Gross margins eroded to 36.7 percent from 38.0 percent primarily driven by discounting of ammunition in the Precision Sport segment given the more promotional environment. Easing freight costs positively impacted gross margin by 140 basis points, which was more than offset by unfavorable channel and product mix of 160 basis points and a 110 basis point negative impact from foreign currency exchange.
SG&A expenses declined 15 percent to $30.2 million compared to $35.4 million in the same year‐ago quarter. The decline was driven by expense reduction initiatives in the Outdoor, Adventure and Precision Sport segments, as well as lower non-cash stock-based compensation expenses for performance awards at corporate. As a percent of sales, SG&A expenses increased to 36.1 percent from 30.8 percent.
The company now expects fiscal year 2023 sales of $385 million to $400 million (approximately $420 million previously) and adjusted EBITDA of $42 million to $50 million (approximately $60 million previously). In addition, capital expenditures are now expected to range between $6.5 million to $7.5 million (between $7 million to $8 million previously), and free cash flow is now expected to range between $30 million to $35 million ($35 million to $40 million previously) for the full year 2023.
In the Q&A session, Kuehne noted that the destocking marketplace challenges are mainly impacting Black Diamond. He said the most-problematic destocking issues are taking place at national accounts and key accounts that have been particularly challenged by their exposure to private label inventory. He noted that Black Diamond’s distribution in North America consists of national accounts, key accounts, and specialty retail making up about a third of sales each
Kuehne further noted that Black Diamond’s retail partners remain “very conservative” when they think about weeks of inventory on hand. He added, “Just for context, pre-COVID, it was typical that retail partners would carry anywhere from 10 weeks to 12 weeks of inventory on hand. During COVID, it jumped up to 18 weeks to 20 weeks of inventory on hand. And currently, we’re sitting at six weeks to seven weeks of inventory on hand. And so what it’s actually doing is shifting a lot of that risk towards the different brands, and it’s also forcing us to revisit our demand planning process, which we’re in the middle of doing.”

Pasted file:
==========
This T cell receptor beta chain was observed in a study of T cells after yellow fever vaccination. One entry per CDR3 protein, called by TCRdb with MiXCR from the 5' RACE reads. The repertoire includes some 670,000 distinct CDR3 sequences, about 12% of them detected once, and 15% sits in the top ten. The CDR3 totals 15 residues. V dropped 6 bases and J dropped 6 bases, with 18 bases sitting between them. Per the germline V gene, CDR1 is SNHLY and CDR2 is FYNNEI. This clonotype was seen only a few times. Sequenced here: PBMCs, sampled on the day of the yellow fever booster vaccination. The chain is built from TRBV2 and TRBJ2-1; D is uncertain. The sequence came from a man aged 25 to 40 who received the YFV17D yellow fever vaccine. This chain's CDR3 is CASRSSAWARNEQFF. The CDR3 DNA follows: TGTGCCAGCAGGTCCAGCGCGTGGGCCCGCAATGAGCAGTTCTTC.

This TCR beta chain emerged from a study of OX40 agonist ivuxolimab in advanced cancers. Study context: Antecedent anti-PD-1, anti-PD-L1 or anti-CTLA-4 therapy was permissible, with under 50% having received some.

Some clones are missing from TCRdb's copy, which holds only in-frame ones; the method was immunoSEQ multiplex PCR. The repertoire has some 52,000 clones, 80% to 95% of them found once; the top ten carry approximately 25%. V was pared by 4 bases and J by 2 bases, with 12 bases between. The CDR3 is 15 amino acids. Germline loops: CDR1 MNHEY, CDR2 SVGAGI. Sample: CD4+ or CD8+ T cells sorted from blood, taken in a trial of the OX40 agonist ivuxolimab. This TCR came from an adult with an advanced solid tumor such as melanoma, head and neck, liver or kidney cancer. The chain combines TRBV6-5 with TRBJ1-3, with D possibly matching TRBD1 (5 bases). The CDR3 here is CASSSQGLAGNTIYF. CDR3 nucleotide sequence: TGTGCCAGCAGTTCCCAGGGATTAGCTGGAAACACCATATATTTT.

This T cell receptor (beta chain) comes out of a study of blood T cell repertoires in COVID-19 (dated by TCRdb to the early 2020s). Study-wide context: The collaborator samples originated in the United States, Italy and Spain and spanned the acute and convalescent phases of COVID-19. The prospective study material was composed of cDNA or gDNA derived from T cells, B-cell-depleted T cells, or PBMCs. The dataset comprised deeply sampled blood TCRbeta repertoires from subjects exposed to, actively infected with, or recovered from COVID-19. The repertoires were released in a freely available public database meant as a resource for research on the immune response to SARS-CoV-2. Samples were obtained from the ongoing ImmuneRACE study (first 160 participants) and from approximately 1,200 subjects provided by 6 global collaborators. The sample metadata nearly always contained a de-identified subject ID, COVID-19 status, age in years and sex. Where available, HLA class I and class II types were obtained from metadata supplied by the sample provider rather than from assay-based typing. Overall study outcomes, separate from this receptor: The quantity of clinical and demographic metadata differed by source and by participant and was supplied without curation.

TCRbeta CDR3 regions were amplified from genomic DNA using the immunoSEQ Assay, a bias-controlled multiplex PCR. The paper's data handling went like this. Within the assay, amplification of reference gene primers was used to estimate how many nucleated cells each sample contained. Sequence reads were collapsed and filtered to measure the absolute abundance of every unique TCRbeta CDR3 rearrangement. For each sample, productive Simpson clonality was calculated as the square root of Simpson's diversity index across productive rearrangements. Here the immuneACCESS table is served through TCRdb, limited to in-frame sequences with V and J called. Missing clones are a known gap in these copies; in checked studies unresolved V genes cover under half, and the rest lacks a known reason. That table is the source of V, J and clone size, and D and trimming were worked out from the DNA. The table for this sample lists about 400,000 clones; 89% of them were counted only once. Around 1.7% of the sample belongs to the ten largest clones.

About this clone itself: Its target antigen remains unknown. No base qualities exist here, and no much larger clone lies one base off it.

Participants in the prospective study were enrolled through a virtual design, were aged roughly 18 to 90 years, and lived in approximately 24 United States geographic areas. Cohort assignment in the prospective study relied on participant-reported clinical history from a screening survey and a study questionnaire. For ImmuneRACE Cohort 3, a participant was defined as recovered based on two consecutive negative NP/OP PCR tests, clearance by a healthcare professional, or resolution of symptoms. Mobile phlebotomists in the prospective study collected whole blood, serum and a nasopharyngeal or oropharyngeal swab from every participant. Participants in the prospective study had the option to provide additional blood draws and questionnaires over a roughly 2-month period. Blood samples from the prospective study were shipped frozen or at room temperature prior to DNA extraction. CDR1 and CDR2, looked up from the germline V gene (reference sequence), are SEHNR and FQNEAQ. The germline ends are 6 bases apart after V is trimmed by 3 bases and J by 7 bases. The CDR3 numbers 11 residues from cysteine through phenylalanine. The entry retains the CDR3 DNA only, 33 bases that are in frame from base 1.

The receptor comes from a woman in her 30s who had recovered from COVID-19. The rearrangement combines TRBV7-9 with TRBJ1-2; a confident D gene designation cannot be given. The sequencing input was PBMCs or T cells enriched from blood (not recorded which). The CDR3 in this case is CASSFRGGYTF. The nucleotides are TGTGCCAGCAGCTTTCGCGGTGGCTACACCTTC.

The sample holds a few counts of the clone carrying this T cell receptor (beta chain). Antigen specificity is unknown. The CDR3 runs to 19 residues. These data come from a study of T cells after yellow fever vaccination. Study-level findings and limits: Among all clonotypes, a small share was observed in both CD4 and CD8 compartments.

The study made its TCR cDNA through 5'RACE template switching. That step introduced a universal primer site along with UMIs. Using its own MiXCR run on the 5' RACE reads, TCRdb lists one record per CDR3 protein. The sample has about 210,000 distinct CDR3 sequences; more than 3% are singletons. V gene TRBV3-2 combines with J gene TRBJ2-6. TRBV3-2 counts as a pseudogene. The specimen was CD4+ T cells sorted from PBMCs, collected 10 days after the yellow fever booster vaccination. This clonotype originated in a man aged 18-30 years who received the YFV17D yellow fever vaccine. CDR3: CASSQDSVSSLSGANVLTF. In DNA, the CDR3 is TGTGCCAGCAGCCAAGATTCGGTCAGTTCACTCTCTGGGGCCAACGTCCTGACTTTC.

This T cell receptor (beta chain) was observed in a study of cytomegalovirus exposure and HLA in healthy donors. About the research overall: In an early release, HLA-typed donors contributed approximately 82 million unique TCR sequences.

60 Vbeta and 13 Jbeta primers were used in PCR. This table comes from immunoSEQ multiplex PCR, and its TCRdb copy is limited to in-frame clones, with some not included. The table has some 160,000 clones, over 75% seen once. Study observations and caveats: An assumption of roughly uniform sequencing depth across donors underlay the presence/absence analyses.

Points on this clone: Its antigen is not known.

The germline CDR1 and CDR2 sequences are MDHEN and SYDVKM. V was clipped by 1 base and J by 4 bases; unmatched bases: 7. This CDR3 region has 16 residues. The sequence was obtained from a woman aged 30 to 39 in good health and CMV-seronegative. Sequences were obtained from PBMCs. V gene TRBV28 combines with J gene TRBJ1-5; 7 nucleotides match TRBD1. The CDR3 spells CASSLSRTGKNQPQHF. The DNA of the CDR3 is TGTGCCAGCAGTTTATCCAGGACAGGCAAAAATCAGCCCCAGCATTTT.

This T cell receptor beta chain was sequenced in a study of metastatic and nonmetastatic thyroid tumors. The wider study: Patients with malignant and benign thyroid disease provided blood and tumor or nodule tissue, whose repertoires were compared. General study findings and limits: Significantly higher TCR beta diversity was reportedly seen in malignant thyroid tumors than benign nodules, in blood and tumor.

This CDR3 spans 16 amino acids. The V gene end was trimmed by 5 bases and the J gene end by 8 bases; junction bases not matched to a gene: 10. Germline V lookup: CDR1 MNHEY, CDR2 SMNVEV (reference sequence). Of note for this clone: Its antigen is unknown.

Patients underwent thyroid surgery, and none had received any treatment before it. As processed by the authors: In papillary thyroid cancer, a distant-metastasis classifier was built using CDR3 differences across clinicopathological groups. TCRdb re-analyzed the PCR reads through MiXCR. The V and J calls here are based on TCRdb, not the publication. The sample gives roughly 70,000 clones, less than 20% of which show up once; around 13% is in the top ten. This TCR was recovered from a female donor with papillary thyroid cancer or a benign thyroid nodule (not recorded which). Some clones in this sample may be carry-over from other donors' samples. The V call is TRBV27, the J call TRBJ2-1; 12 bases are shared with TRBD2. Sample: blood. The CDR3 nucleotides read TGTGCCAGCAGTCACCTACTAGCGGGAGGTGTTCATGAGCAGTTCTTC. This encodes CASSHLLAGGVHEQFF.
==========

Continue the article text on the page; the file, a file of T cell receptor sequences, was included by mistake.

Clarus is not only seeking to better manage inventory levels but is looking at ways to better optimize its supply chain to ensure high levels of fulfillment and that its brands are “easy to do business with.” He said Black Diamond in the near term will be focusing on building out its digital presence and supporting its challenged wholesale accounts “with various sell-through initiatives to totally accelerate the destocking activities and get to a more normalized level here over the next six months.”
Kanders said Clarus is moving forward with its strategic plan announced last quarter to decentralize the business and focus on individual segment performance.
“Our management teams continue to seek to simplify their businesses and invest more dollars into commercializing new products and improving sales channel management,” added Kanders. “We have worked with our retail partners carefully to help drive sell-through, while working with our supply chain partners to dynamically manage the flow of inventory in order to seek to reduce inventory levels, while ensuring on-time deliveries and higher levels of fulfillment.”
Clarus has also evaluated its corporate structure and has implemented a series of initiatives to reduce its normalized corporate overhead by $1.5 million compared to that of 2022.
He noted that Neil Fiske, the recently-hired president of Black Diamond, and Matt Hayward, its new president of the Adventure segment, will be providing their vision for long-range plans later this year.
The changes come as John Walbrecht, the company’s president since March 2018, stepped down on March 31 in a mutual agreement with the company.
Kanders concluded, “To summarize, we believe that we have reached the trough in our Outdoor and Adventure segments, and the quick actions we have taken to right-size those segments should set us up for more profitable growth in future periods. While Precision has experienced a slowdown from market dynamics and the normal summer slump, we believe that hunt season and the looming election cycle into 2024 should catalyze demand.”
Photo courtesy Black Diamond